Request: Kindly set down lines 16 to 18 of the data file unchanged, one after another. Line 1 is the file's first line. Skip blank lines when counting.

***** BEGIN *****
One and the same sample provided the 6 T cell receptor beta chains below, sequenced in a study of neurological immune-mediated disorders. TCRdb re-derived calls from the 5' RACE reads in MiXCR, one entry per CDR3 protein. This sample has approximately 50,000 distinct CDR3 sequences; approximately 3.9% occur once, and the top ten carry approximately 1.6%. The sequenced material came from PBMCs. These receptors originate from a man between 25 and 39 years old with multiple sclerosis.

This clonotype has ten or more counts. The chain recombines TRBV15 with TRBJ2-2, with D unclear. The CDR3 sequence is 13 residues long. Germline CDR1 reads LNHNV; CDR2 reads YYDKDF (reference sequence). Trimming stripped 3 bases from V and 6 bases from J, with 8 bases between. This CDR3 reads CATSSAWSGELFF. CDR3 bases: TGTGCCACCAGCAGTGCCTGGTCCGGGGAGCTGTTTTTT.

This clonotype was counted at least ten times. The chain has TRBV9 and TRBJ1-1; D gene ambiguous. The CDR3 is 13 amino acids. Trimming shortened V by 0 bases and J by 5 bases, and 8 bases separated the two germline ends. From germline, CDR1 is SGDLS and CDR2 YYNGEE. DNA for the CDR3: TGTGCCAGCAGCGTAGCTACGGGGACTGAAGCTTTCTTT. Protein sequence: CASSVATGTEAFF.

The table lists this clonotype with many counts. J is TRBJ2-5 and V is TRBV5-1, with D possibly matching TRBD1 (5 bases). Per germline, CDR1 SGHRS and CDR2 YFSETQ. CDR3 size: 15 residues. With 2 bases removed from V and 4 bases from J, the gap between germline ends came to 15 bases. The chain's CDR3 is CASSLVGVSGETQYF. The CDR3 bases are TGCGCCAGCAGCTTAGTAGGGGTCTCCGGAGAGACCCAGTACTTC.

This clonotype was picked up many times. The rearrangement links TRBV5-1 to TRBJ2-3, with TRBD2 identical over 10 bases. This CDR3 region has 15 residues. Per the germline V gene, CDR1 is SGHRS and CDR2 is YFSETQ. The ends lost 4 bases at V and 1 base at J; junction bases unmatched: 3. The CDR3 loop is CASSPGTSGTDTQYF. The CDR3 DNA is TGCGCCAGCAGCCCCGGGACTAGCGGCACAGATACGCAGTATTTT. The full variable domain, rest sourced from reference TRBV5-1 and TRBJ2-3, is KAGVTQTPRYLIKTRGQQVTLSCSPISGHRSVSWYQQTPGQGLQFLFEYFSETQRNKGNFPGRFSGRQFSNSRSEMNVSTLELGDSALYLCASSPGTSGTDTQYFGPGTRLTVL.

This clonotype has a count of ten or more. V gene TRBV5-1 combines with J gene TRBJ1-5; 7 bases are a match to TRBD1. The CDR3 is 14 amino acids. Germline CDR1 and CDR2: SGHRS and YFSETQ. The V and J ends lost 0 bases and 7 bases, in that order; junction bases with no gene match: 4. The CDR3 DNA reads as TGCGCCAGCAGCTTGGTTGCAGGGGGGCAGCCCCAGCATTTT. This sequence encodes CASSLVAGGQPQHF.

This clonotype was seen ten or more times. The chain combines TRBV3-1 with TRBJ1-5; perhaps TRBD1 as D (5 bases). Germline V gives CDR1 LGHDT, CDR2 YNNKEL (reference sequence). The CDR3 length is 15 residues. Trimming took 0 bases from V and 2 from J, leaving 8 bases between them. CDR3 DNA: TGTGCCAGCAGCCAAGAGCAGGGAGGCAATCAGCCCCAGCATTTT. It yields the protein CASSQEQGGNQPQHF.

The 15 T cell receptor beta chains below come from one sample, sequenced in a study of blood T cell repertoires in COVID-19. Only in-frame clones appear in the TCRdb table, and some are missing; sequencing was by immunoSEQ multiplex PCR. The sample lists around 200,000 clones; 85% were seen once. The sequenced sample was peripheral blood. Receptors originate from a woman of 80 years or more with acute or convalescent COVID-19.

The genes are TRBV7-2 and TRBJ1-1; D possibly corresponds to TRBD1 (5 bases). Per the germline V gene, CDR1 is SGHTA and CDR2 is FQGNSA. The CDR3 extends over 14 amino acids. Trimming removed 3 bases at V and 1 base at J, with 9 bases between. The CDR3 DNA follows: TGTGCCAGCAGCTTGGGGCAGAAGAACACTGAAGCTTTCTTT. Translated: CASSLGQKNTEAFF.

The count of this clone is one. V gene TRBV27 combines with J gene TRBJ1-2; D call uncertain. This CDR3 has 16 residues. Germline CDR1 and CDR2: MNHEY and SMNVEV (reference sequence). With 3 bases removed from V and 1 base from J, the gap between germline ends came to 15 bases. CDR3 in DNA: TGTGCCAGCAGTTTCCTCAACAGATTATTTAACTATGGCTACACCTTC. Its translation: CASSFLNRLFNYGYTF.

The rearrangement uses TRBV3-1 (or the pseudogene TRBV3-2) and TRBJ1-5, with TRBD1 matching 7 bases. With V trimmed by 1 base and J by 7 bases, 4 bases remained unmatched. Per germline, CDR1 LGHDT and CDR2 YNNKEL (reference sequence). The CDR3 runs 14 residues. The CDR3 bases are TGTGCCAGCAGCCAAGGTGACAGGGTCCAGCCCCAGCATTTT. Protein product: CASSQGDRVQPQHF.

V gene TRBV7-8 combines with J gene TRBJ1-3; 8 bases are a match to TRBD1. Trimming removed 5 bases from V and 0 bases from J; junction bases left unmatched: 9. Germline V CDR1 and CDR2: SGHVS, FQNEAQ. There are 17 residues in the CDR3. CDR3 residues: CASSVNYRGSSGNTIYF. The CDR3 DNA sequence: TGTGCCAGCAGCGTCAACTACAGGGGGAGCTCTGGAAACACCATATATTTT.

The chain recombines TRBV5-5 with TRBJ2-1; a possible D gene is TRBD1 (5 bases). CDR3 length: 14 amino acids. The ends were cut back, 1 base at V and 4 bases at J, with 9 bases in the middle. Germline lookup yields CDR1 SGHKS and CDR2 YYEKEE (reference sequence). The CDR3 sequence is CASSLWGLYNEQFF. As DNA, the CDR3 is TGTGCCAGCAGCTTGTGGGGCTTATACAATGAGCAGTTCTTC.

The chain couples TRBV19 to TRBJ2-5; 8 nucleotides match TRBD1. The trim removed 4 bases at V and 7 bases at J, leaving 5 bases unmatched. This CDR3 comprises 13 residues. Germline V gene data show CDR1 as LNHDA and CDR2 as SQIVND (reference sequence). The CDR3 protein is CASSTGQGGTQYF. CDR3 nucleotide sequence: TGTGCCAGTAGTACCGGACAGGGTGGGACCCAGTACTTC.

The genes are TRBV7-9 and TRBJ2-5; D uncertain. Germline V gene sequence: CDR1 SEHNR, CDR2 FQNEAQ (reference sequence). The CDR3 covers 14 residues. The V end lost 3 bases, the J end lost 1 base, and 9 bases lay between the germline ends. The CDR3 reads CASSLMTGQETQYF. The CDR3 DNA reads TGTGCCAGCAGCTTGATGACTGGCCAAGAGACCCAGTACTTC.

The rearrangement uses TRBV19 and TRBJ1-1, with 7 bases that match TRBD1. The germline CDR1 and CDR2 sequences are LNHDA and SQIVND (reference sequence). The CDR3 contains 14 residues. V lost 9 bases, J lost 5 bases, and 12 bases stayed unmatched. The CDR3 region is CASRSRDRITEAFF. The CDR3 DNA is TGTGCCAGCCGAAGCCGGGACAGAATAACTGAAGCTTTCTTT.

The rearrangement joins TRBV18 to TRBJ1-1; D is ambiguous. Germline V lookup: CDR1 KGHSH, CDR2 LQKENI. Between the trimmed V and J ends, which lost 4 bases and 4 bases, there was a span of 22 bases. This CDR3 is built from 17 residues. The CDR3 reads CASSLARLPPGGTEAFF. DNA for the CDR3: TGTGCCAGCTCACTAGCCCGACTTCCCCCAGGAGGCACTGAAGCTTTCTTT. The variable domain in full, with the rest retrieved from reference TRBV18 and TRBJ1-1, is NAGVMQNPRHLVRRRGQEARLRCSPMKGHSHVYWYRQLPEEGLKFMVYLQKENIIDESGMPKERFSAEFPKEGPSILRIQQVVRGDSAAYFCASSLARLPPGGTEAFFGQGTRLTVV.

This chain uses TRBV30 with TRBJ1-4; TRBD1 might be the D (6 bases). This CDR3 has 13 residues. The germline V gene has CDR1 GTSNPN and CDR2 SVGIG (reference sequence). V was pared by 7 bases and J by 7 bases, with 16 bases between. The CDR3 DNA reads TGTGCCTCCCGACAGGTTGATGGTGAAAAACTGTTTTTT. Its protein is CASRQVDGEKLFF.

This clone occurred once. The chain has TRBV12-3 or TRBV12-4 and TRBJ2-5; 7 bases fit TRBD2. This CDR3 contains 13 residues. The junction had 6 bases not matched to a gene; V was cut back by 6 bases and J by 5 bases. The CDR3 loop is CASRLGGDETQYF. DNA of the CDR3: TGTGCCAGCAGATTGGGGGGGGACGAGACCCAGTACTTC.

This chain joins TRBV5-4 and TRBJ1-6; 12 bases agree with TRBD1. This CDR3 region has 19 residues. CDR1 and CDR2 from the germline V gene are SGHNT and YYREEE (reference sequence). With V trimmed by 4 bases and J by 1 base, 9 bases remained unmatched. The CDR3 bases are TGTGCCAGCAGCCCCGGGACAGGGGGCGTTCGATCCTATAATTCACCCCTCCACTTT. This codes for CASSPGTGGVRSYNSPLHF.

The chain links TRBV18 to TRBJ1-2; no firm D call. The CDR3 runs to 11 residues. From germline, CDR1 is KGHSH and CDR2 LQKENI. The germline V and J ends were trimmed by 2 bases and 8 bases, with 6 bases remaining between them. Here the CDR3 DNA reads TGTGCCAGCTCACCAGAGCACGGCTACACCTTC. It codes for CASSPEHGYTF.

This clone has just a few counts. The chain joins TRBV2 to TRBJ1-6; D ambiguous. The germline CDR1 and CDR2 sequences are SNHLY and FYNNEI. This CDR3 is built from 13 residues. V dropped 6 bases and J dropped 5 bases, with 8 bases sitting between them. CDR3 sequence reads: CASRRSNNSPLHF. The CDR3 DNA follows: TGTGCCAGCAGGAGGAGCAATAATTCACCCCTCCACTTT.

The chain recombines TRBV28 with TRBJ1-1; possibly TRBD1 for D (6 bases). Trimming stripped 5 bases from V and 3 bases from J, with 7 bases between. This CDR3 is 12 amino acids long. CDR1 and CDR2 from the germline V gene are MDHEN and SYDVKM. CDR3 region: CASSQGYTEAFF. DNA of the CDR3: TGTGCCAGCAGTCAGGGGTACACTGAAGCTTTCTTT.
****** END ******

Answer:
The rearrangement uses TRBV19 and TRBJ1-1, with 7 bases that match TRBD1. The germline CDR1 and CDR2 sequences are LNHDA and SQIVND (reference sequence). The CDR3 contains 14 residues. V lost 9 bases, J lost 5 bases, and 12 bases stayed unmatched. The CDR3 region is CASRSRDRITEAFF. The CDR3 DNA is TGTGCCAGCCGAAGCCGGGACAGAATAACTGAAGCTTTCTTT.

The rearrangement joins TRBV18 to TRBJ1-1; D is ambiguous. Germline V lookup: CDR1 KGHSH, CDR2 LQKENI. Between the trimmed V and J ends, which lost 4 bases and 4 bases, there was a span of 22 bases. This CDR3 is built from 17 residues. The CDR3 reads CASSLARLPPGGTEAFF. DNA for the CDR3: TGTGCCAGCTCACTAGCCCGACTTCCCCCAGGAGGCACTGAAGCTTTCTTT. The variable domain in full, with the rest retrieved from reference TRBV18 and TRBJ1-1, is NAGVMQNPRHLVRRRGQEARLRCSPMKGHSHVYWYRQLPEEGLKFMVYLQKENIIDESGMPKERFSAEFPKEGPSILRIQQVVRGDSAAYFCASSLARLPPGGTEAFFGQGTRLTVV.

This chain uses TRBV30 with TRBJ1-4; TRBD1 might be the D (6 bases). This CDR3 has 13 residues. The germline V gene has CDR1 GTSNPN and CDR2 SVGIG (reference sequence). V was pared by 7 bases and J by 7 bases, with 16 bases between. The CDR3 DNA reads TGTGCCTCCCGACAGGTTGATGGTGAAAAACTGTTTTTT. Its protein is CASRQVDGEKLFF.